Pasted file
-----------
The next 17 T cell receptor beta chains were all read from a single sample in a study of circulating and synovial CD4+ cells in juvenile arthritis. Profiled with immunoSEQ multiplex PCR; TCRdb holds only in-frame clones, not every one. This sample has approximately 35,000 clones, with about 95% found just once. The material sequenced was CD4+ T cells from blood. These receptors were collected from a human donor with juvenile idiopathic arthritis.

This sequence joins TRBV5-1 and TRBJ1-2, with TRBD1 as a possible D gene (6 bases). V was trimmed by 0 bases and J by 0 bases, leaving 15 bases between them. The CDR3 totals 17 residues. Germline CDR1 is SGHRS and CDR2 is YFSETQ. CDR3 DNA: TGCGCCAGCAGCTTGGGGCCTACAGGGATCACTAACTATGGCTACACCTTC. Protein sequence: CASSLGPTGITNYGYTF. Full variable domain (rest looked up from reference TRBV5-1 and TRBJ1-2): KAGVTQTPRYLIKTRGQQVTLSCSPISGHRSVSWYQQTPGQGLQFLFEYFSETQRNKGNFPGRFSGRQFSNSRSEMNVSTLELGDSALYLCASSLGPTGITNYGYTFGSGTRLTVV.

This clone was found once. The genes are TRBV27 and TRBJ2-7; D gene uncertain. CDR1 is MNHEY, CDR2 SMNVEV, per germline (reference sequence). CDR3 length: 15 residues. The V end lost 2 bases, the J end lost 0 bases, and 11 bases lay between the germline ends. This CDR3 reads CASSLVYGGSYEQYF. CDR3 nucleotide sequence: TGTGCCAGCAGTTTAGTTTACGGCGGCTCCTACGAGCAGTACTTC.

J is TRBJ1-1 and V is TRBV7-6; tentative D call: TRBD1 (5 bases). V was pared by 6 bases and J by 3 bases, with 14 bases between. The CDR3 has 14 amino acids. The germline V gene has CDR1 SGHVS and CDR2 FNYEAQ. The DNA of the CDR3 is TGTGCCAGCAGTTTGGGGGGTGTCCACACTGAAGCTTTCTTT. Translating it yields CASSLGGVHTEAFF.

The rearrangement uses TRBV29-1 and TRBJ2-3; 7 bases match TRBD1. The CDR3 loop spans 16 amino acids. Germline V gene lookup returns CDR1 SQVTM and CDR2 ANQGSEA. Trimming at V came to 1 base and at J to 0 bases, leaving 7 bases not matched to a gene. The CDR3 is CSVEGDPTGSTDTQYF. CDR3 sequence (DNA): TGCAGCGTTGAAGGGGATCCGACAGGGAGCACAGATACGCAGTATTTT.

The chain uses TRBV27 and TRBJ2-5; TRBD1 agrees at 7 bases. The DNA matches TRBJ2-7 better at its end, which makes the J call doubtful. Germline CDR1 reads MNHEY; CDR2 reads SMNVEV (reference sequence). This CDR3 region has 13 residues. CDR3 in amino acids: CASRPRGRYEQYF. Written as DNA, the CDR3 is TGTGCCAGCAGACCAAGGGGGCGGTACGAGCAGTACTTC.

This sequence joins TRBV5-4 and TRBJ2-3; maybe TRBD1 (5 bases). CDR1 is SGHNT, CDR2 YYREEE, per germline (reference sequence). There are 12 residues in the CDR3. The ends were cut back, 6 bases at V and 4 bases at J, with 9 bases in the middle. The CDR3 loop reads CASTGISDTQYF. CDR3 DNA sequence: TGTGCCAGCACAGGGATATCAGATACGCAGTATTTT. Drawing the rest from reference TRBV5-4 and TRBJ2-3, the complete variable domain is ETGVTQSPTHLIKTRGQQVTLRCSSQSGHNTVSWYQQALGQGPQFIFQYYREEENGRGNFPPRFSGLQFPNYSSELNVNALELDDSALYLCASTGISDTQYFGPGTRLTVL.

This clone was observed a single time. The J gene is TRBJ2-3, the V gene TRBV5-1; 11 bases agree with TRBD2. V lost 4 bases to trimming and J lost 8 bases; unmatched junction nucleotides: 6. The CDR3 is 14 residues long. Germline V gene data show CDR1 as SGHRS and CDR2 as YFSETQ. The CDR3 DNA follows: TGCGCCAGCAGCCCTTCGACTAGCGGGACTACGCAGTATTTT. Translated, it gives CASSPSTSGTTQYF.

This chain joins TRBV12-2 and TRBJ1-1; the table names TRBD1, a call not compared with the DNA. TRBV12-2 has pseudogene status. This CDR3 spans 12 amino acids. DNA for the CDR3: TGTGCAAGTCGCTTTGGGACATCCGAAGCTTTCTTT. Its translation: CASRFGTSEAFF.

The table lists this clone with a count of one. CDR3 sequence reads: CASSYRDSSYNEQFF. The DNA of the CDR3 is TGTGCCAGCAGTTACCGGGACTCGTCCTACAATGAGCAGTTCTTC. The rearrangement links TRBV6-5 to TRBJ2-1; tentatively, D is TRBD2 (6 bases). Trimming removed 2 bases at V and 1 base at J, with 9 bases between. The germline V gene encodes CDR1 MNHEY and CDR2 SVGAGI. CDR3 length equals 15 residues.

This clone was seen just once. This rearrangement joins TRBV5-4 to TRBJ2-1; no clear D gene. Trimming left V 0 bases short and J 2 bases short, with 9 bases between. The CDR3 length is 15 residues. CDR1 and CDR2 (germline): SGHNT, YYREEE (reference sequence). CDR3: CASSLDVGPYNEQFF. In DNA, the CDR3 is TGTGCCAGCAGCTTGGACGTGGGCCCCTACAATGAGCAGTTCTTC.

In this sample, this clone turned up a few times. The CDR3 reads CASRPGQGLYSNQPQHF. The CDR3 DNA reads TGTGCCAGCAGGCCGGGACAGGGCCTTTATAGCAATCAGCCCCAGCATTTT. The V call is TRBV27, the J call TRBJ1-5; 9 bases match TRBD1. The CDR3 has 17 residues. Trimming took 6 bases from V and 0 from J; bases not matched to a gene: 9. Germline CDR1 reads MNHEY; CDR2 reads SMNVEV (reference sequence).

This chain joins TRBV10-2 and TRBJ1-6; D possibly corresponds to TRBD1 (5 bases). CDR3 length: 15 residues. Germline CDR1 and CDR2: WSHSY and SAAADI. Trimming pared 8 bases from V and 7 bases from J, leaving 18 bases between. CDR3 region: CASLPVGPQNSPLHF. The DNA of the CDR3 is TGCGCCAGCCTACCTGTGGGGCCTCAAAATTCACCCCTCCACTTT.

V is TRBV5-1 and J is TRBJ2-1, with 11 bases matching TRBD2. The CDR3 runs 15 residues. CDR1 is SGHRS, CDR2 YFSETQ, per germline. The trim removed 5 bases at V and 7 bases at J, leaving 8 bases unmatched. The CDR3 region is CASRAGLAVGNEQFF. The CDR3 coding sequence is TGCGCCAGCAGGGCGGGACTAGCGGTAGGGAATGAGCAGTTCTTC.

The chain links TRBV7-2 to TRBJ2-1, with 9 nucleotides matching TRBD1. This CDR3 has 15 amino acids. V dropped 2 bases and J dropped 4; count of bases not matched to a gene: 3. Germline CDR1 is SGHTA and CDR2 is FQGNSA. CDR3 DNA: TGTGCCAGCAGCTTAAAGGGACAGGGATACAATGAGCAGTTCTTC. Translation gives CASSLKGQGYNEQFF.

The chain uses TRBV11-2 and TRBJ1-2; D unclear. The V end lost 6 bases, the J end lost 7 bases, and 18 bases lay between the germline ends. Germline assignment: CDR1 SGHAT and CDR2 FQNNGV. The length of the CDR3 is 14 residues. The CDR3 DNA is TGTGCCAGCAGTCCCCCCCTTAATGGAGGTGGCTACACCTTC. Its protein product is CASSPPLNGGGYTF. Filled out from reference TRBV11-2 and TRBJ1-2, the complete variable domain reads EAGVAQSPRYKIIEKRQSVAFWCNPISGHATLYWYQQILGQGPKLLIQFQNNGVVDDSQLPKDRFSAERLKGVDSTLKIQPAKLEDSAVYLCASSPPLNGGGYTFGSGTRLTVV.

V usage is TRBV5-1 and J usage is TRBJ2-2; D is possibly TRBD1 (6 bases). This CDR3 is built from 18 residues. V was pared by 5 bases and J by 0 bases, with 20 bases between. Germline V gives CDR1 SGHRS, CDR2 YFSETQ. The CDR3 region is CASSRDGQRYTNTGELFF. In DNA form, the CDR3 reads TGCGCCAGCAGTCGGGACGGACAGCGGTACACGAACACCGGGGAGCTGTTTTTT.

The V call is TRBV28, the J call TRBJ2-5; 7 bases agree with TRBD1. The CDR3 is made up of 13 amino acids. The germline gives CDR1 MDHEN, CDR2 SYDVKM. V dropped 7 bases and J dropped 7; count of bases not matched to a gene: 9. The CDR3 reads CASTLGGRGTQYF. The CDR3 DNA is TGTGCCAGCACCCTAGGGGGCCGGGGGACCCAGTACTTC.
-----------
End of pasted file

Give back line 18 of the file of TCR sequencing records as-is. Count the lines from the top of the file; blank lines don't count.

The V call is TRBV28, the J call TRBJ2-5; 7 bases agree with TRBD1. The CDR3 is made up of 13 amino acids. The germline gives CDR1 MDHEN, CDR2 SYDVKM. V dropped 7 bases and J dropped 7; count of bases not matched to a gene: 9. The CDR3 reads CASTLGGRGTQYF. The CDR3 DNA is TGTGCCAGCACCCTAGGGGGCCGGGGGACCCAGTACTTC.